also, anything that impacts the carbohydrates
production will effect the amount of N fixed. In
order for the nitrogen to be used by succeeding
crops, the nodules and plant must be
incorporated into the soil, or no nitrogen will be
Harvesting for animal feed reduces the chances
for a net nitrogen gain, unless the manure is
returned to the soil.
Second step in N cycle.
The biochemical process whereby ammoniacal
nitrogen is released from nitrogen- containing
Soil bacteria decompose organic nitrogen forms
in soil to the ammonium form. This process is
referred to as ammonification.
The amounts of nitrogen released for plant
uptake by this process is most directly related to
the organic matter content.
The initial breakdown of a urea fertilizer may
also be termed as an ammonification process.
In the plant, fixed nitrogen that is locked up in
the protoplasm (organic nitrogen) of N2 fixing
microbes has to be released for other cells.
This is done by the process of ammonification
with the assistance of deaminating enzymes.
In the plant:
alanine (an amino acid) + deaminating enzyme > ammonia = pyruvic
In the soil:
RNH2 (Organic N) = heterotropic (ammonifying) bacteria > NH3
(ammonia) + R
> In soils NH3 is rapidly converted to NH4 when hydrogen ions are
plentiful (pH < 7.5)
Fate of Ammonium
Ammonium has several divergent pathways
from this point forth.
Plants and algae can assimilate ammonia and
ammonium directly for the biosynthesis.
The remaining bulk of decomposed by products
is utilized by bacteria in a process called
Some are used by heterotroph for further
assimilation of organic carbon. Some are fixed
by clay particles and made unavailable or other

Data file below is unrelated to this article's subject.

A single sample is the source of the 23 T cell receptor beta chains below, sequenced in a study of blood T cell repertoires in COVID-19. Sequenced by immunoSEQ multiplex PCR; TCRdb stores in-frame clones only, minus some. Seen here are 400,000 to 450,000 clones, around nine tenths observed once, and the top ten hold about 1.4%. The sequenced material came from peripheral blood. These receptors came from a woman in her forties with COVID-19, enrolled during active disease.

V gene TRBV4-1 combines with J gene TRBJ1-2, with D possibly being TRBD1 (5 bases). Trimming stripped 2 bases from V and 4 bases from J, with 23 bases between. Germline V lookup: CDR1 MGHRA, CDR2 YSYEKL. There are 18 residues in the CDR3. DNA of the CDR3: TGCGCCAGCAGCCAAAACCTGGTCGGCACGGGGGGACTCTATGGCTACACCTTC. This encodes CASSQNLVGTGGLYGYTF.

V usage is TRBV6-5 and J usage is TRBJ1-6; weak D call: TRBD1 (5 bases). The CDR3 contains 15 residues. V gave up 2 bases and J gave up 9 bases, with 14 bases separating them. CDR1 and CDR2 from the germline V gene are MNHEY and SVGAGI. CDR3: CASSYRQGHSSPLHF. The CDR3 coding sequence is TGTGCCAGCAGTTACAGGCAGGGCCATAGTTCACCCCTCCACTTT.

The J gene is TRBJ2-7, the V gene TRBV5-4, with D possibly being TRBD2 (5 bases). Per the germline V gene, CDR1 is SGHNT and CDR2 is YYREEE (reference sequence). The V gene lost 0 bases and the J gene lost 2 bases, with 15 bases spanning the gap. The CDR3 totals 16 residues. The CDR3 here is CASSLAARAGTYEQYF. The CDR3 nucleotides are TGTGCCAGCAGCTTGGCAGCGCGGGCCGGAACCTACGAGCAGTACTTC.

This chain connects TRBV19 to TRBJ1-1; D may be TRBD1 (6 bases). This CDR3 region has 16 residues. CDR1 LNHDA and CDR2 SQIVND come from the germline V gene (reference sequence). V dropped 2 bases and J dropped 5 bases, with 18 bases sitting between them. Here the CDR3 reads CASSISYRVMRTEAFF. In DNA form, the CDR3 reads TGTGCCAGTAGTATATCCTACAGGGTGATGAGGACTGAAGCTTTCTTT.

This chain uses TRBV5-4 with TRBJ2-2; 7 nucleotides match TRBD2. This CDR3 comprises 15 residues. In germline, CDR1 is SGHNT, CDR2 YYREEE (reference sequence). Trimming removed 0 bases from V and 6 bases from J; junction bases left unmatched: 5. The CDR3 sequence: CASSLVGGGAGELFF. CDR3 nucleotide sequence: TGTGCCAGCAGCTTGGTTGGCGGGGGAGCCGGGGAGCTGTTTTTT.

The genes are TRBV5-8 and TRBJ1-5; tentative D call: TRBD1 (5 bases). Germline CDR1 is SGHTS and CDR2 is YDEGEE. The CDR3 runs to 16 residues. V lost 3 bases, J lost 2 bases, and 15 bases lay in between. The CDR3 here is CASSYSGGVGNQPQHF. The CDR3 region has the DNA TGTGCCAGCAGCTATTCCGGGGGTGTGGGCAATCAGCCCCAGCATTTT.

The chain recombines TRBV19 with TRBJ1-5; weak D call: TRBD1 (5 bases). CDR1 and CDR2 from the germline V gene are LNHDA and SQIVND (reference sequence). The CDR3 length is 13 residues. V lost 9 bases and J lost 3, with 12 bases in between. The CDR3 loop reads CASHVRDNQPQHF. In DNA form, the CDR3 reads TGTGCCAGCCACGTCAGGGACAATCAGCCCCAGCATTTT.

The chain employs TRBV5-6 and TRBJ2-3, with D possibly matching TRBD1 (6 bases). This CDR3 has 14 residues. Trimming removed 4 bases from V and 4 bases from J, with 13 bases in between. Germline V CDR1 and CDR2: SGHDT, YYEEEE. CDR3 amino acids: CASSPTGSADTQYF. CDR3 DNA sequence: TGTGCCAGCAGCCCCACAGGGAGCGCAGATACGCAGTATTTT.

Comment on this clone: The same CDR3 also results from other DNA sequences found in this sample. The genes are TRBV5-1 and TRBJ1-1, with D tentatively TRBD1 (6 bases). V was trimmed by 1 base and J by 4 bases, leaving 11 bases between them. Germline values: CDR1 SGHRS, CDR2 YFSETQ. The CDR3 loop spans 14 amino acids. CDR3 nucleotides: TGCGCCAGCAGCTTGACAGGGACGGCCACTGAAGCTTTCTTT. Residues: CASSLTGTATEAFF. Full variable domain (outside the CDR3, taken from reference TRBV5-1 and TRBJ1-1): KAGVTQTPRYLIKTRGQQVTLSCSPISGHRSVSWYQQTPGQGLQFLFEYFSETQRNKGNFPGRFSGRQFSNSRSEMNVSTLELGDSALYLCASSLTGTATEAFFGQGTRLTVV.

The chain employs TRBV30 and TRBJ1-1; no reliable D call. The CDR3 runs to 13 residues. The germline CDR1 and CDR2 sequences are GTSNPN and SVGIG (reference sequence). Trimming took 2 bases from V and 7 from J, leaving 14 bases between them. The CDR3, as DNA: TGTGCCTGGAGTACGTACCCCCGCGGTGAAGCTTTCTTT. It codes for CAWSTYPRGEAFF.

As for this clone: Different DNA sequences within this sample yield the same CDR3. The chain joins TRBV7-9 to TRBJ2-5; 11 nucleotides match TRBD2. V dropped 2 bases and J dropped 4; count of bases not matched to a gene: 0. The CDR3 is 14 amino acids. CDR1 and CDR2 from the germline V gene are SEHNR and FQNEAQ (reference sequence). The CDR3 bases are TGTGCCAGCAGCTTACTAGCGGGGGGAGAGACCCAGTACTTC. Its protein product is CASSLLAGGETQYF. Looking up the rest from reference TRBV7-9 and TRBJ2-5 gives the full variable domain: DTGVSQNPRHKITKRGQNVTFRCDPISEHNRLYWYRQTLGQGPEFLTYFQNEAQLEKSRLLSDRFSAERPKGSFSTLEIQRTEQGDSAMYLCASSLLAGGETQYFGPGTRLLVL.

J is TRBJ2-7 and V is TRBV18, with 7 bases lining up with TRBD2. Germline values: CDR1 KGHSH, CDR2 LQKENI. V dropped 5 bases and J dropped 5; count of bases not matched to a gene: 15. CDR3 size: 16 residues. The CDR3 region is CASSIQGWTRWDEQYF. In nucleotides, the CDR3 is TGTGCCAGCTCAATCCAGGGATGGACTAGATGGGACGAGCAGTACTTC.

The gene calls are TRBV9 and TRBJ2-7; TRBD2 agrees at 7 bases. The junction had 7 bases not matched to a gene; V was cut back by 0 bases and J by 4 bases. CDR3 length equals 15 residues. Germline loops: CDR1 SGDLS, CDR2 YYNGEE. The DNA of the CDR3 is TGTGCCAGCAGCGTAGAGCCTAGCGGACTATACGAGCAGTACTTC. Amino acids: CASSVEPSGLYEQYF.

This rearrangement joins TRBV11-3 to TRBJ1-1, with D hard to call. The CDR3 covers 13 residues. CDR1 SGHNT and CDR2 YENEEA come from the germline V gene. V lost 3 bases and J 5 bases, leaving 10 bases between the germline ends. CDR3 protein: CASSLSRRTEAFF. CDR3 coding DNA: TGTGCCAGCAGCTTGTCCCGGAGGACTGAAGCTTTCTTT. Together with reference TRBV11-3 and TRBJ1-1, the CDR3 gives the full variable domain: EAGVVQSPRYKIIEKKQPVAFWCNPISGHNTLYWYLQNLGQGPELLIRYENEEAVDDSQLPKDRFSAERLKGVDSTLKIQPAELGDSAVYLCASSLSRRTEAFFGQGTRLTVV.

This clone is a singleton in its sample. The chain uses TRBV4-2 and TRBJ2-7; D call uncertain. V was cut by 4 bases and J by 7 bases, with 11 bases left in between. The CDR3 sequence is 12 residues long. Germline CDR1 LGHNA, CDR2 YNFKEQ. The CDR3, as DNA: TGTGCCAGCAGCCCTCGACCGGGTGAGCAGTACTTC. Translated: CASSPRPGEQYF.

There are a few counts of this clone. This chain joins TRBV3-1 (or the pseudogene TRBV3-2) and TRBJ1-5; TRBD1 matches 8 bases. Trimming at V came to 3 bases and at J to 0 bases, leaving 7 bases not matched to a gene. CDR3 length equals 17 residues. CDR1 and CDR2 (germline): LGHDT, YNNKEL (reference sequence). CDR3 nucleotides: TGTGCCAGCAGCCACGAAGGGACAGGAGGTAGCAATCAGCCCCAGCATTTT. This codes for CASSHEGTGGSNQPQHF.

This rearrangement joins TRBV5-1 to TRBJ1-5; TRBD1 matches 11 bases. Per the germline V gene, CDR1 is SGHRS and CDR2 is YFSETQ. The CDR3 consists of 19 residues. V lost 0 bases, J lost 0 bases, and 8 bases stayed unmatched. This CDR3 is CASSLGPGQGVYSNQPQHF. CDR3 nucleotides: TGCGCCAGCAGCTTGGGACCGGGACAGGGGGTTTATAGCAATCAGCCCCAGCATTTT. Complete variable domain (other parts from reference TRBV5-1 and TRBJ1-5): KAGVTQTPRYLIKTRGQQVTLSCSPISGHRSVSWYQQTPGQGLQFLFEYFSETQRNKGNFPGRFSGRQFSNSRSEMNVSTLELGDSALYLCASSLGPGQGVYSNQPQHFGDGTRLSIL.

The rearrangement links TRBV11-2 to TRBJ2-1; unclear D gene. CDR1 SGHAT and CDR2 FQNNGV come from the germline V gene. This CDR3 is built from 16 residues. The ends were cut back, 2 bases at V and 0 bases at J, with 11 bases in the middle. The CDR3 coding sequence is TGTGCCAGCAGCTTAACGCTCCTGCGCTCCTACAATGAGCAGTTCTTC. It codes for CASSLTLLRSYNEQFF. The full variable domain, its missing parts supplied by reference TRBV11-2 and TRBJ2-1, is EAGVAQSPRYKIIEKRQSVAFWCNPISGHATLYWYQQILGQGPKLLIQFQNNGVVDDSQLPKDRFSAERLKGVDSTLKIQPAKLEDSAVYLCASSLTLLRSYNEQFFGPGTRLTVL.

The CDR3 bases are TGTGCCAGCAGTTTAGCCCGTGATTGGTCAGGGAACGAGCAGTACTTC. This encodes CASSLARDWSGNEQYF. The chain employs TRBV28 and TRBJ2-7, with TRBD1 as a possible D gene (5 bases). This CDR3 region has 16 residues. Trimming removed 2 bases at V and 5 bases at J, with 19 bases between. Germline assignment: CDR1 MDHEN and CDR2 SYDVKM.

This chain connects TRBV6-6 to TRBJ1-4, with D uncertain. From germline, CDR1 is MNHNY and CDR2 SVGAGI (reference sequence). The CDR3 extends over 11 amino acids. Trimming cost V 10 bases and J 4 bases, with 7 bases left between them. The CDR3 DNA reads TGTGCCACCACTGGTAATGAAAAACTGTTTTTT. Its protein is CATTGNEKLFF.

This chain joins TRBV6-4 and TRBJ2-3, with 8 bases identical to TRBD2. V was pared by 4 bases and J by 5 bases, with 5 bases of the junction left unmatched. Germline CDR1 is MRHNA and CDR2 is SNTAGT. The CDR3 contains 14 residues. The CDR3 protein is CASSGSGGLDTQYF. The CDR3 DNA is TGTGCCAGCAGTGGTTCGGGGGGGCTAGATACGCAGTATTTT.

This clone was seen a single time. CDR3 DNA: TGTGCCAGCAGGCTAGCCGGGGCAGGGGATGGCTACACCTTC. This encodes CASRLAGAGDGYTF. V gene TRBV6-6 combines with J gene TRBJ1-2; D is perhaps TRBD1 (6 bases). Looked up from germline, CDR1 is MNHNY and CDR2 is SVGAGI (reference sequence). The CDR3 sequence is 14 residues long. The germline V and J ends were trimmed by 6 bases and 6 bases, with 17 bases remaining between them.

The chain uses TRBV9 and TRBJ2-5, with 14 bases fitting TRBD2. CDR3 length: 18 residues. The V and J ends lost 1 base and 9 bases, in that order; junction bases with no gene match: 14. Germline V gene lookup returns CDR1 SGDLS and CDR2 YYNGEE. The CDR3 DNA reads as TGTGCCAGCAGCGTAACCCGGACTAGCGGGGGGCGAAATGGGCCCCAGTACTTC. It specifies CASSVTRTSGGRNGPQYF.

This is the third step in nitrogen cycle.
Conversion of ammonium to nitrate (NO3-)
Performed by several species of nitrifying
bacteria that live in the soil
NH4+ NO3- (Nitrate)
Organic N (protein amino
accomplished by two groups of autotrophic
nitrifying bacteria that can build organic
molecules using energy obtained from inorganic
sources, in this case ammonium or nitrate.
>>> In the first step of nitrification:
ammonia-oxidizing bacteria oxidize ammonia to
nitrite according to equation (1).
NH3 + O2 ---- NO2- + 3H + 2e-
Nitrososomas is the most frequently identified
genus associated with this step, although other
Nitrosovibrio, can also autotrophically oxidize
ammonia. (Watson et al. 1981).
>>>> In the second step of the process:
nitrite-oxidizing bacteria oxidize nitrite to nitrate
according to equation (2)
NO2- + H2O ---- NO3- + 2H + 2e-
Nitrobacter is the most frequently identified
genus associated with this second step,
although other genera, including Nitrospina,
autotrophically oxidize nitrite.
Physical and chemical factors affect the rate of
Acidity : acid environmental rate slower, due to
effect on the responsible species. > enhanced
Oxygen : since it is oxidation process, oxygen is
necessary, effect the microorganisms involved.
Water level: waterlogging can create anaerobic
Excessive nitrification may lead to undesirable
2) Infant and animal methemoglobinemia
3) Formation of nitrosamines
Fourth and last step of N cycle
Involves conversion of NO3 to N2 gas in the
presence of low oxygen levels.
C6H12O6 +4NO3- --- 6CO2 + 6H2O + 2N2 (gas) + NO + NO2
Bacterial denitrification is the microbial reduction
of NO3 to NO2 or N.
E.g : Pseudomonas use NO3 instead of O2 as a
terminal electron acceptor.
Denitrification is accelerated under anaerobic
(flooded or compacted) conditions and high
Denitrification results in environmental pollution
(destroys ozone) and also contributes to global
warming since nitrous oxides do have a minor
effect as a greenhouse gas.
Through nitrification and denitrification 10-20%
of applied N is lost.